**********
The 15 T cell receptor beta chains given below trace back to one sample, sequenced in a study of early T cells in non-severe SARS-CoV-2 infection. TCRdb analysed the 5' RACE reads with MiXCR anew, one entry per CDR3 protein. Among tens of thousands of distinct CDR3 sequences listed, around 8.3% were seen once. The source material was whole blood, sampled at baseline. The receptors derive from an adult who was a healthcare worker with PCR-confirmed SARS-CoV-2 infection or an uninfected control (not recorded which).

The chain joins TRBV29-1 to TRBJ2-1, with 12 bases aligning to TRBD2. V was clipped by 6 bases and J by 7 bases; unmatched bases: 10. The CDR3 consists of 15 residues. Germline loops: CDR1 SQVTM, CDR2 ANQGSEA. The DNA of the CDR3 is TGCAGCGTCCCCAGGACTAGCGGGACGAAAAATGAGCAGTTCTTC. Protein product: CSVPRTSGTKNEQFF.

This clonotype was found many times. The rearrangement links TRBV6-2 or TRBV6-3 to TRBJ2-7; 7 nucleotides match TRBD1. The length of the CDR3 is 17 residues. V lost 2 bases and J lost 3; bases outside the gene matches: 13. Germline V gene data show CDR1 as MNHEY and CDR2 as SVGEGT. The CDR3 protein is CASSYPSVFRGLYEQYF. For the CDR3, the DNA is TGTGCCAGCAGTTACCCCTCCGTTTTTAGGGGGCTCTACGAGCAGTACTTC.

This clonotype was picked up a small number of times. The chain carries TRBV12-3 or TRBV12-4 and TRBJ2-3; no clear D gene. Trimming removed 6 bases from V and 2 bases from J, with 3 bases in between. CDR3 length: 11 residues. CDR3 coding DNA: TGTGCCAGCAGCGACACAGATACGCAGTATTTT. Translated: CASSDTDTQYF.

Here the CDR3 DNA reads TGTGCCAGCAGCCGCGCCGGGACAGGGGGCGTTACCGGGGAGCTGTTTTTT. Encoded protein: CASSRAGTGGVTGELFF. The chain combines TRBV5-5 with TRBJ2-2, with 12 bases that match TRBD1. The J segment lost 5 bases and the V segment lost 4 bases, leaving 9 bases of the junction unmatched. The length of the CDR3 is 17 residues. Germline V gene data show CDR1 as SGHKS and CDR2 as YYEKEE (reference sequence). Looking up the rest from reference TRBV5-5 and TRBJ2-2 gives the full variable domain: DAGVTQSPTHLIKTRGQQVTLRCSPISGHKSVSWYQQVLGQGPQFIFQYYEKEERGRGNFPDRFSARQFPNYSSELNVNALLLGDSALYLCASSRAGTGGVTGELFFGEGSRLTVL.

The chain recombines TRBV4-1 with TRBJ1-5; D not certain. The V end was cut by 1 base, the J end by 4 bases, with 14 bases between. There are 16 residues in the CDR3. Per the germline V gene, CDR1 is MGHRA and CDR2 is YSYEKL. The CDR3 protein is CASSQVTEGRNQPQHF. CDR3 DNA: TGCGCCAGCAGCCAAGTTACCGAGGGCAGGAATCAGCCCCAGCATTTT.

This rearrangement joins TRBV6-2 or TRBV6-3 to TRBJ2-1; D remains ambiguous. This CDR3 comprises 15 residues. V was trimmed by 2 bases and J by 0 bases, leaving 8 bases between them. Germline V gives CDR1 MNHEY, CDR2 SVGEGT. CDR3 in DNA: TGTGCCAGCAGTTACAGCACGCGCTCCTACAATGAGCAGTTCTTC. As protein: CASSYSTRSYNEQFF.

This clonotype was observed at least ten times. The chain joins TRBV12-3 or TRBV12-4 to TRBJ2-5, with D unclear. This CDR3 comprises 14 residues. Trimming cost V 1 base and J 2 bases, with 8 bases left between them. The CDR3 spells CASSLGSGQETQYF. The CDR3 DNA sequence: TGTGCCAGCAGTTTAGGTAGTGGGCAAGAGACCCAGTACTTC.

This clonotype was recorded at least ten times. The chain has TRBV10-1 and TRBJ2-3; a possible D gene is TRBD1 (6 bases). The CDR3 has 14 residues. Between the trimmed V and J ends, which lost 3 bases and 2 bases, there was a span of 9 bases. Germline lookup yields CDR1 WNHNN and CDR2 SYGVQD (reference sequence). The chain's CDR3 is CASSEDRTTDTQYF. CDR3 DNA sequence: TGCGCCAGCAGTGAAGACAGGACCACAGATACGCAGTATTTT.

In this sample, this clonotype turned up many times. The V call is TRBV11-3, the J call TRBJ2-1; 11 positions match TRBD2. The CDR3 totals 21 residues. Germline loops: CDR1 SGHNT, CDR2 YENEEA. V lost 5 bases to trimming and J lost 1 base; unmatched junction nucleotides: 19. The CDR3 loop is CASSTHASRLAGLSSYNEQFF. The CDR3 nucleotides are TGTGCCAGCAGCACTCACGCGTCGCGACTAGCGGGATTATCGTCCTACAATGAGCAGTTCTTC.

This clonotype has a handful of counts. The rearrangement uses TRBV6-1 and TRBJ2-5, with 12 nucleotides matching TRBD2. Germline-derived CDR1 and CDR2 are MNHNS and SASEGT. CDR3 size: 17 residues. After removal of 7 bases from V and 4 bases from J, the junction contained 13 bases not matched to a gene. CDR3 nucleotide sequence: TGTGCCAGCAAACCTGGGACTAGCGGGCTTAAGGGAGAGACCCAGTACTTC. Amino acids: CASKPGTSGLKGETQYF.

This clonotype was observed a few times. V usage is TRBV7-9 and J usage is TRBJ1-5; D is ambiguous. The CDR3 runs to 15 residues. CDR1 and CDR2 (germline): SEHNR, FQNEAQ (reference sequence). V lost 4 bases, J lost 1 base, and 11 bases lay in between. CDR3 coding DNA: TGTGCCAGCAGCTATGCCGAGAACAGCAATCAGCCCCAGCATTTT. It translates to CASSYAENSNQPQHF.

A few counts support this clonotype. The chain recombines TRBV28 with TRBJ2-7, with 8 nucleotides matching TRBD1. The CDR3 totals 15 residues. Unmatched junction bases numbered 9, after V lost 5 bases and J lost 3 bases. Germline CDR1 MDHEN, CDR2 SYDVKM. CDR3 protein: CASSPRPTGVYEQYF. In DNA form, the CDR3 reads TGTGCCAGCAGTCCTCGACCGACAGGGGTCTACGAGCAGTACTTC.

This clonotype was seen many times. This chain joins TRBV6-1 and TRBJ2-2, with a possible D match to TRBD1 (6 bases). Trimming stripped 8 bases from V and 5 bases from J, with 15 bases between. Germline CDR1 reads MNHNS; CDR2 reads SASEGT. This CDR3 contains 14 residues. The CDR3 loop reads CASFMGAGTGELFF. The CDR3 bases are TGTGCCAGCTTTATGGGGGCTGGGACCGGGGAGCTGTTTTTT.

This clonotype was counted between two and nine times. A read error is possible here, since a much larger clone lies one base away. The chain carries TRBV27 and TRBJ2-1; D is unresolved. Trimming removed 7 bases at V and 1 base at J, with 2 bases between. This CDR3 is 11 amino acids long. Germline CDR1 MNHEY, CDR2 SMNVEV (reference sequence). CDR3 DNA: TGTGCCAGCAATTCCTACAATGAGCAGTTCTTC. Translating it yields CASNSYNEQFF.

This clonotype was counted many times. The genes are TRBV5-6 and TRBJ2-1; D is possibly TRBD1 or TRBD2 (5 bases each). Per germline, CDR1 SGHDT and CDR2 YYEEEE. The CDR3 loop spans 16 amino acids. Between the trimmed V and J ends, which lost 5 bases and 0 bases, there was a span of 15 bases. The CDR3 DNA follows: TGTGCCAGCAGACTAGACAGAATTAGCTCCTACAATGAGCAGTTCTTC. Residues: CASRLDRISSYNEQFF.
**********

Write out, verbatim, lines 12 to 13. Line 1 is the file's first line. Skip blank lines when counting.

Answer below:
This clonotype was observed a few times. V usage is TRBV7-9 and J usage is TRBJ1-5; D is ambiguous. The CDR3 runs to 15 residues. CDR1 and CDR2 (germline): SEHNR, FQNEAQ (reference sequence). V lost 4 bases, J lost 1 base, and 11 bases lay in between. CDR3 coding DNA: TGTGCCAGCAGCTATGCCGAGAACAGCAATCAGCCCCAGCATTTT. It translates to CASSYAENSNQPQHF.

A few counts support this clonotype. The chain recombines TRBV28 with TRBJ2-7, with 8 nucleotides matching TRBD1. The CDR3 totals 15 residues. Unmatched junction bases numbered 9, after V lost 5 bases and J lost 3 bases. Germline CDR1 MDHEN, CDR2 SYDVKM. CDR3 protein: CASSPRPTGVYEQYF. In DNA form, the CDR3 reads TGTGCCAGCAGTCCTCGACCGACAGGGGTCTACGAGCAGTACTTC.